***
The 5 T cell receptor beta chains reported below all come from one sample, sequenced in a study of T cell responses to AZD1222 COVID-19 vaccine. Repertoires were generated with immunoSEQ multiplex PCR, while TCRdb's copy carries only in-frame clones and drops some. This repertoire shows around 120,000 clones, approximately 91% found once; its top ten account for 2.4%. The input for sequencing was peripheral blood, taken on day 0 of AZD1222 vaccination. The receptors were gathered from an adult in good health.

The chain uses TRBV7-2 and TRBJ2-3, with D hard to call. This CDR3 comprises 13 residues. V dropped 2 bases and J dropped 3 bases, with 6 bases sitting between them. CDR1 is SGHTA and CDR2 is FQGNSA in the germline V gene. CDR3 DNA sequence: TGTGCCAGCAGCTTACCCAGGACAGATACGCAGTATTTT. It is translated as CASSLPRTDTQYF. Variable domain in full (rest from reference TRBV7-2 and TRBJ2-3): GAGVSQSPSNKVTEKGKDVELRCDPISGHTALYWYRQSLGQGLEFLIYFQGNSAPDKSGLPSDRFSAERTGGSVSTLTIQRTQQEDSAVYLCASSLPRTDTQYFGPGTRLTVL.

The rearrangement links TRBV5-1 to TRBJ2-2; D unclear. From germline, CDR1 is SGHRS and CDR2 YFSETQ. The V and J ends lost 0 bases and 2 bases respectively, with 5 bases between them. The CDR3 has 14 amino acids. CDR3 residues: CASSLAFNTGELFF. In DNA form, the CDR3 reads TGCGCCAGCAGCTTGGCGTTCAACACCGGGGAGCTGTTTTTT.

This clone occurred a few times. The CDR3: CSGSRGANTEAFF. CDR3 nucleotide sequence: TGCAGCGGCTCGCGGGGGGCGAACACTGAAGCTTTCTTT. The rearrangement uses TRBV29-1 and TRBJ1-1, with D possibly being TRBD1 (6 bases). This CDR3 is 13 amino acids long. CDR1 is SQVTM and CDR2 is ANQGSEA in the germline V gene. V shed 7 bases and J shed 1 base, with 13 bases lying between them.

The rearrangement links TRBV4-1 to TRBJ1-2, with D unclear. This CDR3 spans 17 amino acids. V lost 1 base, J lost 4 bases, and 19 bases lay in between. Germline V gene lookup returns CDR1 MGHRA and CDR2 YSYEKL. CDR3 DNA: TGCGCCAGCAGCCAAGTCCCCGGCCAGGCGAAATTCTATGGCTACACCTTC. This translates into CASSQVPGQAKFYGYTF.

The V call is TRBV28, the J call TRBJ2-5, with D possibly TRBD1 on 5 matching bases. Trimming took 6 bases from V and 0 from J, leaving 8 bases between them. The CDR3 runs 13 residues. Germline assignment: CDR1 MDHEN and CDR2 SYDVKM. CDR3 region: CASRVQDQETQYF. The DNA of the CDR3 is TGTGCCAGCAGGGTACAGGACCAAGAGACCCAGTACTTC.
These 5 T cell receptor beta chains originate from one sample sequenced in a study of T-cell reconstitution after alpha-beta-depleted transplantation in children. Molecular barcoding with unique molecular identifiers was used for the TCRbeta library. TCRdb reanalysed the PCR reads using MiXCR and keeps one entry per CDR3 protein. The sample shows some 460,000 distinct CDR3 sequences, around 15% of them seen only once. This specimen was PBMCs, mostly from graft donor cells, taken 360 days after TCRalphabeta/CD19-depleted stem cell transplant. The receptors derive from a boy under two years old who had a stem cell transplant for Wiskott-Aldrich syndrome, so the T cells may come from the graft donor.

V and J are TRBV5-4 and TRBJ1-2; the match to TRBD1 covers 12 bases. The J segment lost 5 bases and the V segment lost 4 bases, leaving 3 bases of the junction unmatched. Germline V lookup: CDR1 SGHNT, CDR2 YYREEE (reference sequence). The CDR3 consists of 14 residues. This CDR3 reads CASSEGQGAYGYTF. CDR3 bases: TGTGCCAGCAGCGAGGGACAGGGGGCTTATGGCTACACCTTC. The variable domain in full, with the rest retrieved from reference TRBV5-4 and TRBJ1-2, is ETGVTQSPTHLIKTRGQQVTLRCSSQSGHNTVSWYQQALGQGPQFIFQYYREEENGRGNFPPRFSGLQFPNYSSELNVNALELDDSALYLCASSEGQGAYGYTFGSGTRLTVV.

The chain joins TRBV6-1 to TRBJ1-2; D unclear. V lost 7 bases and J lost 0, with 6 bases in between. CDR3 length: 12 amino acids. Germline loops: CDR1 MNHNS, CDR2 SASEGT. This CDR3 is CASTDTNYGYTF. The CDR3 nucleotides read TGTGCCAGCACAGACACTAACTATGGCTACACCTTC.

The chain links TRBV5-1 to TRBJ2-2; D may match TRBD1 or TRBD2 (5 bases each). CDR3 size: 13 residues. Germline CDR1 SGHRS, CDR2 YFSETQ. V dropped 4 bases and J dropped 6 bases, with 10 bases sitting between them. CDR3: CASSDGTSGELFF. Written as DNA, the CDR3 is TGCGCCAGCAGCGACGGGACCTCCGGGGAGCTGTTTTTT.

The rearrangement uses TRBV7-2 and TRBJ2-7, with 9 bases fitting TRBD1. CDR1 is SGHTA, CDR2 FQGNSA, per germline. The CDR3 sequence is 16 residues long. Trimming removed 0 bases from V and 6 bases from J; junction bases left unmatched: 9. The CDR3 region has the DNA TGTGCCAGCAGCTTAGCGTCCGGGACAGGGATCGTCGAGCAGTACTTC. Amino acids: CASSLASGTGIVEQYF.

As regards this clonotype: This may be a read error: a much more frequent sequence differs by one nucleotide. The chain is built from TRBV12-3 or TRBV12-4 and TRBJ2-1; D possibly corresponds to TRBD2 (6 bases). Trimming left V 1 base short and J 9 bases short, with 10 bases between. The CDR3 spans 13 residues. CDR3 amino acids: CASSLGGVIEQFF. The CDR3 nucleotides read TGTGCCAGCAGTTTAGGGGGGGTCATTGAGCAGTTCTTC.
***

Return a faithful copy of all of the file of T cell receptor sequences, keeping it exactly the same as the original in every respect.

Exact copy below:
The 5 T cell receptor beta chains reported below all come from one sample, sequenced in a study of T cell responses to AZD1222 COVID-19 vaccine. Repertoires were generated with immunoSEQ multiplex PCR, while TCRdb's copy carries only in-frame clones and drops some. This repertoire shows around 120,000 clones, approximately 91% found once; its top ten account for 2.4%. The input for sequencing was peripheral blood, taken on day 0 of AZD1222 vaccination. The receptors were gathered from an adult in good health.

The chain uses TRBV7-2 and TRBJ2-3, with D hard to call. This CDR3 comprises 13 residues. V dropped 2 bases and J dropped 3 bases, with 6 bases sitting between them. CDR1 is SGHTA and CDR2 is FQGNSA in the germline V gene. CDR3 DNA sequence: TGTGCCAGCAGCTTACCCAGGACAGATACGCAGTATTTT. It is translated as CASSLPRTDTQYF. Variable domain in full (rest from reference TRBV7-2 and TRBJ2-3): GAGVSQSPSNKVTEKGKDVELRCDPISGHTALYWYRQSLGQGLEFLIYFQGNSAPDKSGLPSDRFSAERTGGSVSTLTIQRTQQEDSAVYLCASSLPRTDTQYFGPGTRLTVL.

The rearrangement links TRBV5-1 to TRBJ2-2; D unclear. From germline, CDR1 is SGHRS and CDR2 YFSETQ. The V and J ends lost 0 bases and 2 bases respectively, with 5 bases between them. The CDR3 has 14 amino acids. CDR3 residues: CASSLAFNTGELFF. In DNA form, the CDR3 reads TGCGCCAGCAGCTTGGCGTTCAACACCGGGGAGCTGTTTTTT.

This clone occurred a few times. The CDR3: CSGSRGANTEAFF. CDR3 nucleotide sequence: TGCAGCGGCTCGCGGGGGGCGAACACTGAAGCTTTCTTT. The rearrangement uses TRBV29-1 and TRBJ1-1, with D possibly being TRBD1 (6 bases). This CDR3 is 13 amino acids long. CDR1 is SQVTM and CDR2 is ANQGSEA in the germline V gene. V shed 7 bases and J shed 1 base, with 13 bases lying between them.

The rearrangement links TRBV4-1 to TRBJ1-2, with D unclear. This CDR3 spans 17 amino acids. V lost 1 base, J lost 4 bases, and 19 bases lay in between. Germline V gene lookup returns CDR1 MGHRA and CDR2 YSYEKL. CDR3 DNA: TGCGCCAGCAGCCAAGTCCCCGGCCAGGCGAAATTCTATGGCTACACCTTC. This translates into CASSQVPGQAKFYGYTF.

The V call is TRBV28, the J call TRBJ2-5, with D possibly TRBD1 on 5 matching bases. Trimming took 6 bases from V and 0 from J, leaving 8 bases between them. The CDR3 runs 13 residues. Germline assignment: CDR1 MDHEN and CDR2 SYDVKM. CDR3 region: CASRVQDQETQYF. The DNA of the CDR3 is TGTGCCAGCAGGGTACAGGACCAAGAGACCCAGTACTTC.
These 5 T cell receptor beta chains originate from one sample sequenced in a study of T-cell reconstitution after alpha-beta-depleted transplantation in children. Molecular barcoding with unique molecular identifiers was used for the TCRbeta library. TCRdb reanalysed the PCR reads using MiXCR and keeps one entry per CDR3 protein. The sample shows some 460,000 distinct CDR3 sequences, around 15% of them seen only once. This specimen was PBMCs, mostly from graft donor cells, taken 360 days after TCRalphabeta/CD19-depleted stem cell transplant. The receptors derive from a boy under two years old who had a stem cell transplant for Wiskott-Aldrich syndrome, so the T cells may come from the graft donor.

V and J are TRBV5-4 and TRBJ1-2; the match to TRBD1 covers 12 bases. The J segment lost 5 bases and the V segment lost 4 bases, leaving 3 bases of the junction unmatched. Germline V lookup: CDR1 SGHNT, CDR2 YYREEE (reference sequence). The CDR3 consists of 14 residues. This CDR3 reads CASSEGQGAYGYTF. CDR3 bases: TGTGCCAGCAGCGAGGGACAGGGGGCTTATGGCTACACCTTC. The variable domain in full, with the rest retrieved from reference TRBV5-4 and TRBJ1-2, is ETGVTQSPTHLIKTRGQQVTLRCSSQSGHNTVSWYQQALGQGPQFIFQYYREEENGRGNFPPRFSGLQFPNYSSELNVNALELDDSALYLCASSEGQGAYGYTFGSGTRLTVV.

The chain joins TRBV6-1 to TRBJ1-2; D unclear. V lost 7 bases and J lost 0, with 6 bases in between. CDR3 length: 12 amino acids. Germline loops: CDR1 MNHNS, CDR2 SASEGT. This CDR3 is CASTDTNYGYTF. The CDR3 nucleotides read TGTGCCAGCACAGACACTAACTATGGCTACACCTTC.

The chain links TRBV5-1 to TRBJ2-2; D may match TRBD1 or TRBD2 (5 bases each). CDR3 size: 13 residues. Germline CDR1 SGHRS, CDR2 YFSETQ. V dropped 4 bases and J dropped 6 bases, with 10 bases sitting between them. CDR3: CASSDGTSGELFF. Written as DNA, the CDR3 is TGCGCCAGCAGCGACGGGACCTCCGGGGAGCTGTTTTTT.

The rearrangement uses TRBV7-2 and TRBJ2-7, with 9 bases fitting TRBD1. CDR1 is SGHTA, CDR2 FQGNSA, per germline. The CDR3 sequence is 16 residues long. Trimming removed 0 bases from V and 6 bases from J; junction bases left unmatched: 9. The CDR3 region has the DNA TGTGCCAGCAGCTTAGCGTCCGGGACAGGGATCGTCGAGCAGTACTTC. Amino acids: CASSLASGTGIVEQYF.

As regards this clonotype: This may be a read error: a much more frequent sequence differs by one nucleotide. The chain is built from TRBV12-3 or TRBV12-4 and TRBJ2-1; D possibly corresponds to TRBD2 (6 bases). Trimming left V 1 base short and J 9 bases short, with 10 bases between. The CDR3 spans 13 residues. CDR3 amino acids: CASSLGGVIEQFF. The CDR3 nucleotides read TGTGCCAGCAGTTTAGGGGGGGTCATTGAGCAGTTCTTC.